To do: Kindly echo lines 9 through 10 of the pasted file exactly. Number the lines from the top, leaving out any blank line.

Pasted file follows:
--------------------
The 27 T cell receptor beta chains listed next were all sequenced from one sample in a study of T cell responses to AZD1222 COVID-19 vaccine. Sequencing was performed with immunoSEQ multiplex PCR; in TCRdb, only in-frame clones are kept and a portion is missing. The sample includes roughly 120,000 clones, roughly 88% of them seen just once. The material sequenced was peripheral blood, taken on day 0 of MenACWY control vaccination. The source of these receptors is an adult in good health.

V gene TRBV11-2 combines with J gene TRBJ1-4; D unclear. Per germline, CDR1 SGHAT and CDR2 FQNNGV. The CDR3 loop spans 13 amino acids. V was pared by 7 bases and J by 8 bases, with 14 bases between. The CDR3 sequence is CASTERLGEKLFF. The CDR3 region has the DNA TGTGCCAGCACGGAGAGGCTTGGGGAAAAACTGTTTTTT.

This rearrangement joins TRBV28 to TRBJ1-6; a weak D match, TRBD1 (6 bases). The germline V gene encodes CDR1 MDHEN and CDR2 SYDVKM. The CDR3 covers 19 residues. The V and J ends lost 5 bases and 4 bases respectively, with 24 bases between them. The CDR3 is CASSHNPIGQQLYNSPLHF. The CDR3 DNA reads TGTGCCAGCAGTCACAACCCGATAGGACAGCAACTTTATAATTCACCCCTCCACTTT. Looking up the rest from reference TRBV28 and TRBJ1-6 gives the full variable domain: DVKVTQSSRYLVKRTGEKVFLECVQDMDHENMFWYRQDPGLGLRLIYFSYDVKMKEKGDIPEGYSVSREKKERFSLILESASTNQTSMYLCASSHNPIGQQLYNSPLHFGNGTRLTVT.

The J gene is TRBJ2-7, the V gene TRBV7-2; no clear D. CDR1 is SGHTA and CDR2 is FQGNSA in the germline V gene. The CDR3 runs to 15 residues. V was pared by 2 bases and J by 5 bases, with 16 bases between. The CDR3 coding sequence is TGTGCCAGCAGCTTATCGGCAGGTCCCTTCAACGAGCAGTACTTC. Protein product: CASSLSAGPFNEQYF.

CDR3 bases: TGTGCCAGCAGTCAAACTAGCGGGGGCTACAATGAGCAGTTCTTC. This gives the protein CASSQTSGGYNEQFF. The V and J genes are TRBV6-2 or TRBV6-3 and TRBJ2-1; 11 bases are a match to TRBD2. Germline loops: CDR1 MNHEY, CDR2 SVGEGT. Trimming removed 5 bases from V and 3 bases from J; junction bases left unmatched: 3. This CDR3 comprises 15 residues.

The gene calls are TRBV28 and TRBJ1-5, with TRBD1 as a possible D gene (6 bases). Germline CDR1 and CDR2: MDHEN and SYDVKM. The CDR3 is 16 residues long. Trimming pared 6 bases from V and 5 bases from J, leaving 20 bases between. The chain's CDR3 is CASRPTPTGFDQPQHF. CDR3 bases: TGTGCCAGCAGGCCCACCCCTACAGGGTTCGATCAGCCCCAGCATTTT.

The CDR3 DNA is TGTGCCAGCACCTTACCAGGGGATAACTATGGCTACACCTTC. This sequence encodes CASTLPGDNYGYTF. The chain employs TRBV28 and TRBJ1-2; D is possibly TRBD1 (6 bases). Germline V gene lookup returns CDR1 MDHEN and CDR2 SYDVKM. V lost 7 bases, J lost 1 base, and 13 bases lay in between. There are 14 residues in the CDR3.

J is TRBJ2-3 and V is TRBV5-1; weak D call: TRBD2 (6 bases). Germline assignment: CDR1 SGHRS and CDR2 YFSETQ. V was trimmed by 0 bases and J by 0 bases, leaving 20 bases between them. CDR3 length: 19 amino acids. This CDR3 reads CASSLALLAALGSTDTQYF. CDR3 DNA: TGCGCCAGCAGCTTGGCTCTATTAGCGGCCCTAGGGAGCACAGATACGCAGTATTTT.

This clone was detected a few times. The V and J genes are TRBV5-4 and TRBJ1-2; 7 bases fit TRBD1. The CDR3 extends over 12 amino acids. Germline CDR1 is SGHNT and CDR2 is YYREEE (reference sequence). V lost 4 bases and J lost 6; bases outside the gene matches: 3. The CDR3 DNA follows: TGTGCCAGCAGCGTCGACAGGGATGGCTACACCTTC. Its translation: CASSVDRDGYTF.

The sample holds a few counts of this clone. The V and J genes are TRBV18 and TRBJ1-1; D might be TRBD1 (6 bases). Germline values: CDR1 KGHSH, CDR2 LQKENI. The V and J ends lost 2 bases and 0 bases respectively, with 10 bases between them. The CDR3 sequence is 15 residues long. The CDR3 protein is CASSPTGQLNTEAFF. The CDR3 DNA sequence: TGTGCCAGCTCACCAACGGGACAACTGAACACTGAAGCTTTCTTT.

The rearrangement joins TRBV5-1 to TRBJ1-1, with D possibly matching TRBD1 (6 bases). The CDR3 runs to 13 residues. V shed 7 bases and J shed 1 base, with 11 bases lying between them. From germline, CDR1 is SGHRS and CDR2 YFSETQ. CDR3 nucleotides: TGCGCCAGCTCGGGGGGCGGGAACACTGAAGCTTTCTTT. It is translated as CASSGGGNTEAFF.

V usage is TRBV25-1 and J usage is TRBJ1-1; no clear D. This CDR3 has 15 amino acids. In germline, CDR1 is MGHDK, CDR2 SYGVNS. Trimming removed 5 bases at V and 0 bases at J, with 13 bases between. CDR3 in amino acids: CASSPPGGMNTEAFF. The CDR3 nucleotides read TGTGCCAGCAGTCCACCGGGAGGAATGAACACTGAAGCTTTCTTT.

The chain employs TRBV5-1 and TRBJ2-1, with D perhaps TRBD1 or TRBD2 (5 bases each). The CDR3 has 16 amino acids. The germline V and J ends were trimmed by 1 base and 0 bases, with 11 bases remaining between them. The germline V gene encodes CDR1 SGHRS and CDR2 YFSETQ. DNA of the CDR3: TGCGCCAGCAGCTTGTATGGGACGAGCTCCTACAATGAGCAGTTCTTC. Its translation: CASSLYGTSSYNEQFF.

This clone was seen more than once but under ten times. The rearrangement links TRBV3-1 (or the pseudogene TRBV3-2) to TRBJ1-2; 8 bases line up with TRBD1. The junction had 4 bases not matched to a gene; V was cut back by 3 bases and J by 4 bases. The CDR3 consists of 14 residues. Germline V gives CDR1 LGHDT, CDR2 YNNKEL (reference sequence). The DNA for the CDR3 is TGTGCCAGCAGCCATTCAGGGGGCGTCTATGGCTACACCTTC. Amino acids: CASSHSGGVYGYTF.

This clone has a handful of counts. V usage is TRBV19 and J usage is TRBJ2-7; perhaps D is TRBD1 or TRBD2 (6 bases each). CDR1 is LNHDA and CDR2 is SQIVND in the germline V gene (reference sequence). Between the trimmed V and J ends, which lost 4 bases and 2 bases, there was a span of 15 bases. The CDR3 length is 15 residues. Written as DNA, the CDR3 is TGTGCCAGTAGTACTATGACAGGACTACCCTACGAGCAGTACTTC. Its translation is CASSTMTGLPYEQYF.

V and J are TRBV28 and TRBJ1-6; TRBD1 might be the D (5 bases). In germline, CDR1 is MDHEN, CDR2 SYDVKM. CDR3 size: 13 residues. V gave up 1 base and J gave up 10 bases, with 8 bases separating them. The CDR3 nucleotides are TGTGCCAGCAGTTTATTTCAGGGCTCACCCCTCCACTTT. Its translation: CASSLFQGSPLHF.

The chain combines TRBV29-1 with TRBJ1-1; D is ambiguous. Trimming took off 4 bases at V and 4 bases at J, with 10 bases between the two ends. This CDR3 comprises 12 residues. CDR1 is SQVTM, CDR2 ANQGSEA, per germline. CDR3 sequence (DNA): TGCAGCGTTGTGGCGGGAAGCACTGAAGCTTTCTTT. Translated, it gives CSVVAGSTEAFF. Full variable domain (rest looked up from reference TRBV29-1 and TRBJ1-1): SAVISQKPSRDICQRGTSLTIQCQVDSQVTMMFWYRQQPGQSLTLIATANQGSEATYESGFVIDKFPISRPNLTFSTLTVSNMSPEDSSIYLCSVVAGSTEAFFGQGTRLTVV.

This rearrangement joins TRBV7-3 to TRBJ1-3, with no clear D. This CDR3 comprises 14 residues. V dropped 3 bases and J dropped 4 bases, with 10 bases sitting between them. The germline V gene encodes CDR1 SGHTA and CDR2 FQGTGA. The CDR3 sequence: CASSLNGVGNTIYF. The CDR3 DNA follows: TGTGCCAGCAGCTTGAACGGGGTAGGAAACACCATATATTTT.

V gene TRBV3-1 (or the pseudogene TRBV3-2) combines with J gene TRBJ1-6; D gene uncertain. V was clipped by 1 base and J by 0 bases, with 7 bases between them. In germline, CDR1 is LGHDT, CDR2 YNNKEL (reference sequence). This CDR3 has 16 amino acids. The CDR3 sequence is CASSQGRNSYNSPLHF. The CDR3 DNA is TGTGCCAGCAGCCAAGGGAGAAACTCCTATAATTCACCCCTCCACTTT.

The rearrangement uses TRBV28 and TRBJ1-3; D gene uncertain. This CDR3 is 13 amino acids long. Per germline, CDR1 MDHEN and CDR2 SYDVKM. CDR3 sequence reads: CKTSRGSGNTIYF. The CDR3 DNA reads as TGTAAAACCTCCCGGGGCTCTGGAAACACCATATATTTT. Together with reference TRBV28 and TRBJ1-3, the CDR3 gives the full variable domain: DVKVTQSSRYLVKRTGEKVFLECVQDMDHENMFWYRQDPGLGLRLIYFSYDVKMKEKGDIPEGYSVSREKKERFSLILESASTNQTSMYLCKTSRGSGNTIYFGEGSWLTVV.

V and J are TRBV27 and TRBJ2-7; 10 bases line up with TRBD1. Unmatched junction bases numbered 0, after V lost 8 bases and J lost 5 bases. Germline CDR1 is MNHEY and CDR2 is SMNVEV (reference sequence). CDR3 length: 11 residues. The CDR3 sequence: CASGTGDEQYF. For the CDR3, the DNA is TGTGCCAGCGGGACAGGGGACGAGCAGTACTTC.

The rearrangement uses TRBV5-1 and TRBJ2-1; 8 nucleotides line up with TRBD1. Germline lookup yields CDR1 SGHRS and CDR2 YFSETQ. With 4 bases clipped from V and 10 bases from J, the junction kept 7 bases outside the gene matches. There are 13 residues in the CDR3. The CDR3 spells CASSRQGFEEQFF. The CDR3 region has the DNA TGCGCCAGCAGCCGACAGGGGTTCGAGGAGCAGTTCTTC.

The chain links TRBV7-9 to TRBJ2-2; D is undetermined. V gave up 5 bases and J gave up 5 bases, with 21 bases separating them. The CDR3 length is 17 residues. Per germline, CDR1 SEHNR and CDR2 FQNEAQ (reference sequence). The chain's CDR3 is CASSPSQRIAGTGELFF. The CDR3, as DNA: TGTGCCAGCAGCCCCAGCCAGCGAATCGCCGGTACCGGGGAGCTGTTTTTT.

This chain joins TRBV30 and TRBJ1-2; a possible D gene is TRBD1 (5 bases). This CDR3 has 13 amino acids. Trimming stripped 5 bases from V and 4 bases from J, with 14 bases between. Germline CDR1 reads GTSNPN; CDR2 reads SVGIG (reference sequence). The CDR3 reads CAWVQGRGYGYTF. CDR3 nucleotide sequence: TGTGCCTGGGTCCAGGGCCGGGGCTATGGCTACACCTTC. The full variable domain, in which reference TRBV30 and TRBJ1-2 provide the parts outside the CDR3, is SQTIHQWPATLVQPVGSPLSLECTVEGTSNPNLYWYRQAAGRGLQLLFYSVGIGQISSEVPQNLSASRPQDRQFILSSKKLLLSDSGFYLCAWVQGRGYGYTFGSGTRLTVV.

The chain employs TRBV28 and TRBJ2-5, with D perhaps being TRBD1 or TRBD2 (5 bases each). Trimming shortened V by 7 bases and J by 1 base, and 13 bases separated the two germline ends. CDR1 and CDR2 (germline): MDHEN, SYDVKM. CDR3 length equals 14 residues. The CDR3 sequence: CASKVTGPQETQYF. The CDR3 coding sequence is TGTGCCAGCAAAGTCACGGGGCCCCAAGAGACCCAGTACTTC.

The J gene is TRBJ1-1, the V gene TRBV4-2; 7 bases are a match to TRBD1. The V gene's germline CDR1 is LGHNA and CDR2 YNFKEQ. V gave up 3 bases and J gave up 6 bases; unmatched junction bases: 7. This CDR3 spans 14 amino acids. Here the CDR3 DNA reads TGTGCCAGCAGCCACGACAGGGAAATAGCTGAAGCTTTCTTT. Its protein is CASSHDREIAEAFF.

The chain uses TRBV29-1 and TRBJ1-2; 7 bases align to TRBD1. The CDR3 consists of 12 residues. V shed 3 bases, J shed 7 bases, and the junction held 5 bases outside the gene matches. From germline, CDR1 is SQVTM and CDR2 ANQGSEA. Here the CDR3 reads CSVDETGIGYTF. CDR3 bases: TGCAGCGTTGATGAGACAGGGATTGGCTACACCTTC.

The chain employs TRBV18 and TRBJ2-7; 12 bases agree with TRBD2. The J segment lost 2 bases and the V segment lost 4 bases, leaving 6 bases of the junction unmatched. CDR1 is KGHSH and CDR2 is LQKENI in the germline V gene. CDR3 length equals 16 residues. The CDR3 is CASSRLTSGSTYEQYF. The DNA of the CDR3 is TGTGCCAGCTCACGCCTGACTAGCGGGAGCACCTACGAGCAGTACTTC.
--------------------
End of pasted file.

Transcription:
This clone was detected a few times. The V and J genes are TRBV5-4 and TRBJ1-2; 7 bases fit TRBD1. The CDR3 extends over 12 amino acids. Germline CDR1 is SGHNT and CDR2 is YYREEE (reference sequence). V lost 4 bases and J lost 6; bases outside the gene matches: 3. The CDR3 DNA follows: TGTGCCAGCAGCGTCGACAGGGATGGCTACACCTTC. Its translation: CASSVDRDGYTF.

The sample holds a few counts of this clone. The V and J genes are TRBV18 and TRBJ1-1; D might be TRBD1 (6 bases). Germline values: CDR1 KGHSH, CDR2 LQKENI. The V and J ends lost 2 bases and 0 bases respectively, with 10 bases between them. The CDR3 sequence is 15 residues long. The CDR3 protein is CASSPTGQLNTEAFF. The CDR3 DNA sequence: TGTGCCAGCTCACCAACGGGACAACTGAACACTGAAGCTTTCTTT.